There are few activities in our organizations more important than developing emerging leaders. A healthy, full pipeline of leadership talent is essential to sustain success and navigate a complex world. The Foundation + 4 Pillars framework helps guide managers in pursuit of this critical work.
In reality, the work of strategy is some of the most challenging thinking work a firm’s members will do. And truth be told, it’s never really finished. Strategy is a process, not an event, and the work of evaluating, diagnosing, and choosing are never-ending activities.
We personally love the idea that we can live our purpose every day, not only in our lives and career, but can extend that purpose through the choices of who we buy from and those we don’t buy from. We’re optimistic that if we follow our purpose, we’ll support a growing number of companies which are creating social good.
In a world where our organizations face a chronic shortage of leadership talent to navigate uncertainty and change, it's time to rethink our approach to leadership development. In this article, I suggest an alternative approach, the clinic model for leadership development. Consider this more a "What if?" prompter on finding new ways to address the whole-person and to integrate and sustain development over time.
Too many managers and organizational leaders emphasize answers and directives over questions. You are leaving performance and innovation on the table if you do this. Instead, know that your curiosity is contagious and start leading with open-ended, thought-provoking questions.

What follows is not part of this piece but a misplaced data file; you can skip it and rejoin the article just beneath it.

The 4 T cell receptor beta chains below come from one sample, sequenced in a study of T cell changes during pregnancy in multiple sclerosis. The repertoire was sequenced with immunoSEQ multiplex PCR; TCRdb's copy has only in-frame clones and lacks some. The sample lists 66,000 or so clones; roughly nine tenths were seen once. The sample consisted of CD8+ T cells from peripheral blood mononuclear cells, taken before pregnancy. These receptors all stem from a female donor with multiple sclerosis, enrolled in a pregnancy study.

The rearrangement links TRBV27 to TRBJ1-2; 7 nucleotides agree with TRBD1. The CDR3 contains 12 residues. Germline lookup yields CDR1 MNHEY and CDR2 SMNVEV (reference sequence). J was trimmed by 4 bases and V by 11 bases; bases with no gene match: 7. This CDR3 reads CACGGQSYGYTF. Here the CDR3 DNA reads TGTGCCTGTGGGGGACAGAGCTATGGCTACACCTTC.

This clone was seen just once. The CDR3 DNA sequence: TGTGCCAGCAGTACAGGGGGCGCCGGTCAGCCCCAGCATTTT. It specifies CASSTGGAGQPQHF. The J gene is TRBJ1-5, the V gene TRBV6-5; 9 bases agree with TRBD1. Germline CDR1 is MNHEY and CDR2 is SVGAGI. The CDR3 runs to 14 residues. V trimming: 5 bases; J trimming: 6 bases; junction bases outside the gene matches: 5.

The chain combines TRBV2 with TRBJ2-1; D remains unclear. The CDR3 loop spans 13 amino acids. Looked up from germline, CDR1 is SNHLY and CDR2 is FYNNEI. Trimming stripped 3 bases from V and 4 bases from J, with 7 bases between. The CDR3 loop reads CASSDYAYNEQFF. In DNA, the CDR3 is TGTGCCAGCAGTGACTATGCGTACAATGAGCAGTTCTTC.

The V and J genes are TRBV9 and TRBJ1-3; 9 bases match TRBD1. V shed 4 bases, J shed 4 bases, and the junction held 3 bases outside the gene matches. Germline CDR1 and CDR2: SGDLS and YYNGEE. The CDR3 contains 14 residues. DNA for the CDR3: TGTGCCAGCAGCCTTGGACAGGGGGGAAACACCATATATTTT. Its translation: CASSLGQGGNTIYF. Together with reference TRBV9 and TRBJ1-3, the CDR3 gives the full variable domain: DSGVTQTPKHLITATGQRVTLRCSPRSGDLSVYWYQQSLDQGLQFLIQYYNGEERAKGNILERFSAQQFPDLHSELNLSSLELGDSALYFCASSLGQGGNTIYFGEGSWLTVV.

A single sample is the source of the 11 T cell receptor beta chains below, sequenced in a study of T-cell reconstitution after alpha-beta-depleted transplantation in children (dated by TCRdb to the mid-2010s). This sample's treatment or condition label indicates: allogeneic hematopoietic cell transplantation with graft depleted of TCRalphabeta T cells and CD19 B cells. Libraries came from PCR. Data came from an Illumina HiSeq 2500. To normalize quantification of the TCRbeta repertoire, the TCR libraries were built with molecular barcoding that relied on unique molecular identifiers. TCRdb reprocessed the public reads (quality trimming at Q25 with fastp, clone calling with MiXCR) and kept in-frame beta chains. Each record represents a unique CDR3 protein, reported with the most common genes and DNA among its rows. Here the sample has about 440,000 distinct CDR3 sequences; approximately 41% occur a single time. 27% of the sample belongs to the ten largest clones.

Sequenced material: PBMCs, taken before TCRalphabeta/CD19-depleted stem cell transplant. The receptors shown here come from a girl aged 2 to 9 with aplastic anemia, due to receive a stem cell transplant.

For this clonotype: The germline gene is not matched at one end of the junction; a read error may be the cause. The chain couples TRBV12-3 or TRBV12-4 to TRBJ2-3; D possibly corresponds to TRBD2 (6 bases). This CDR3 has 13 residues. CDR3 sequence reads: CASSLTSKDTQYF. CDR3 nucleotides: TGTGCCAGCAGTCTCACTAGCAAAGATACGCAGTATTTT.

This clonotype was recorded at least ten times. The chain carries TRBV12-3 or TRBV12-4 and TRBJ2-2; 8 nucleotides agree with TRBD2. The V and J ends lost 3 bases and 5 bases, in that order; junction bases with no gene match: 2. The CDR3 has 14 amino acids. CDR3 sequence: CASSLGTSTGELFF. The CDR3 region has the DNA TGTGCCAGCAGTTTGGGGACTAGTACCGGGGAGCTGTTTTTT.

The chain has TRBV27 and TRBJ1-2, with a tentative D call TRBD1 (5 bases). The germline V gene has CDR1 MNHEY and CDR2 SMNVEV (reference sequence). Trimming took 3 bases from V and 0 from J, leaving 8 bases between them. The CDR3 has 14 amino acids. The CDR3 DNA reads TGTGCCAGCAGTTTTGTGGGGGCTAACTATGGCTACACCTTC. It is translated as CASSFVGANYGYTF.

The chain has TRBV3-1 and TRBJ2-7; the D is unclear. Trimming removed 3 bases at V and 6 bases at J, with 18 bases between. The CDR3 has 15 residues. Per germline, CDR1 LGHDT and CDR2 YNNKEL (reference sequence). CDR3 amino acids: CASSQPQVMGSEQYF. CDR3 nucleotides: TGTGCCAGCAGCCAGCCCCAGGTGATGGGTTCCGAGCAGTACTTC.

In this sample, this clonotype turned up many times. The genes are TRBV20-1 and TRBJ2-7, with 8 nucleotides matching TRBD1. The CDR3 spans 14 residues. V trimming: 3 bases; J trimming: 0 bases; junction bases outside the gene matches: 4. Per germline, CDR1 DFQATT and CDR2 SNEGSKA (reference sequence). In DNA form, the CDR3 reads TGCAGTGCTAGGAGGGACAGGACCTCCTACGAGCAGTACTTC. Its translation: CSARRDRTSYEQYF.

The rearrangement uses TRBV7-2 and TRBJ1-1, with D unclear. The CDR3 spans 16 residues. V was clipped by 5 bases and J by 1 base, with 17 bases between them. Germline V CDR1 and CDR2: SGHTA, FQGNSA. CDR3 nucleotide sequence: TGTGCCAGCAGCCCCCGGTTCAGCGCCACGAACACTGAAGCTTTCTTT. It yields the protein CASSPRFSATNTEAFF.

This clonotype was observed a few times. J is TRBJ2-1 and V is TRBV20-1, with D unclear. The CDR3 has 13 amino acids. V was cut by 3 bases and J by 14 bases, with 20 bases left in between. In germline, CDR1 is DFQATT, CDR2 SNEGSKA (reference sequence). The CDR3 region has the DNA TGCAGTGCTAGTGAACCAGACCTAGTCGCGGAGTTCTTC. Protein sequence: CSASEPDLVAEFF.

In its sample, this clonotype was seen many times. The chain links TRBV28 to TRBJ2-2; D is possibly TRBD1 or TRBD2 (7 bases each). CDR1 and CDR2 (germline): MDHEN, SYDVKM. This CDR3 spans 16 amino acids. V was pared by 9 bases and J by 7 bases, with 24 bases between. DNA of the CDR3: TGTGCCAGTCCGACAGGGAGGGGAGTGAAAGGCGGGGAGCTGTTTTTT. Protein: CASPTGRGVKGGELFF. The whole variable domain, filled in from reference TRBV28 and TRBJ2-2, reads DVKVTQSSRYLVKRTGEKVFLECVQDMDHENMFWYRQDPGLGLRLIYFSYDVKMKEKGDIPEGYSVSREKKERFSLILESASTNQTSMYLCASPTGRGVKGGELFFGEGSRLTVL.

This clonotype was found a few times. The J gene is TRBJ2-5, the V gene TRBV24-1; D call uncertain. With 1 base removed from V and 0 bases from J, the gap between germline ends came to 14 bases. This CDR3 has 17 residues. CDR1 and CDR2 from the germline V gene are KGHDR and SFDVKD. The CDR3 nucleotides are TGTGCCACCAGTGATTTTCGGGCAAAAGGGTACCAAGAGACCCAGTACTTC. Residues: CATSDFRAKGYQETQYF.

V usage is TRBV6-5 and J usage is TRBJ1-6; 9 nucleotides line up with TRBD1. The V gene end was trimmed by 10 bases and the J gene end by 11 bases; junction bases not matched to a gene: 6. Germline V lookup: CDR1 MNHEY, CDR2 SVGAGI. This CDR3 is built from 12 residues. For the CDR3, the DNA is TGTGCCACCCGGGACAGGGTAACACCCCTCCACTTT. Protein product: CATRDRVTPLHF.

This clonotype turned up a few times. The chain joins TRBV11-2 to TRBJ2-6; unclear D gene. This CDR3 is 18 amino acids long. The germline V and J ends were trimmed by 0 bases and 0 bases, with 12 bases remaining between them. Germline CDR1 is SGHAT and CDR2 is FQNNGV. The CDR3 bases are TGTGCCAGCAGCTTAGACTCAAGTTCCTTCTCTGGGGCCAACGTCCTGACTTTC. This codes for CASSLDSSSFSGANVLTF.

You’ll rarely meet a CEO or top executive suggesting, “What we need to do is slow down.” This counter-intuitive guidance in a world seemingly spinning faster-and-faster flies in the face of conventional thinking and practice, yet in matters of strategy, slowing down to move faster, is often the recipe for success
Sometimes the simplest solutions are the best. Ideas are the engines of innovation, yet too often they are visible for just a flash of time. In reality, we need ways to curate and develop ideas. Try building an idea lab. All you need to get started is a few spare walls, some low-cost materials and some starter ideas! Just be careful, as you may very well change your firm's future in the process.
F. Scott Fitzgerald offered, "There are no second acts," and mostly, this holds true for our organizations. What's good or great one day often succumbs to market forces and disruptions. Organizational transformation on a large scale is a difficult act, yet some do succeed. In this first in a series of articles, I offer my perspective on at least 4 of the big obstacles that get in the way of success.
There are many reasons our seemingly failure-proof plans go horribly wrong. One critical step you can take to move the odds of success in the right direction is to borrow a step from Red Teaming and learn to unpack and stress test key assumptions. This article shares some ideas to help you get started with this critical step for strengthening decision-making and planning activities.
There's an awful lot of conventional wisdom that is nothing more than a cover for organizational and managerial laziness. It pays to cultivate an allergic reaction to anything that smells like: "We've always done it this way."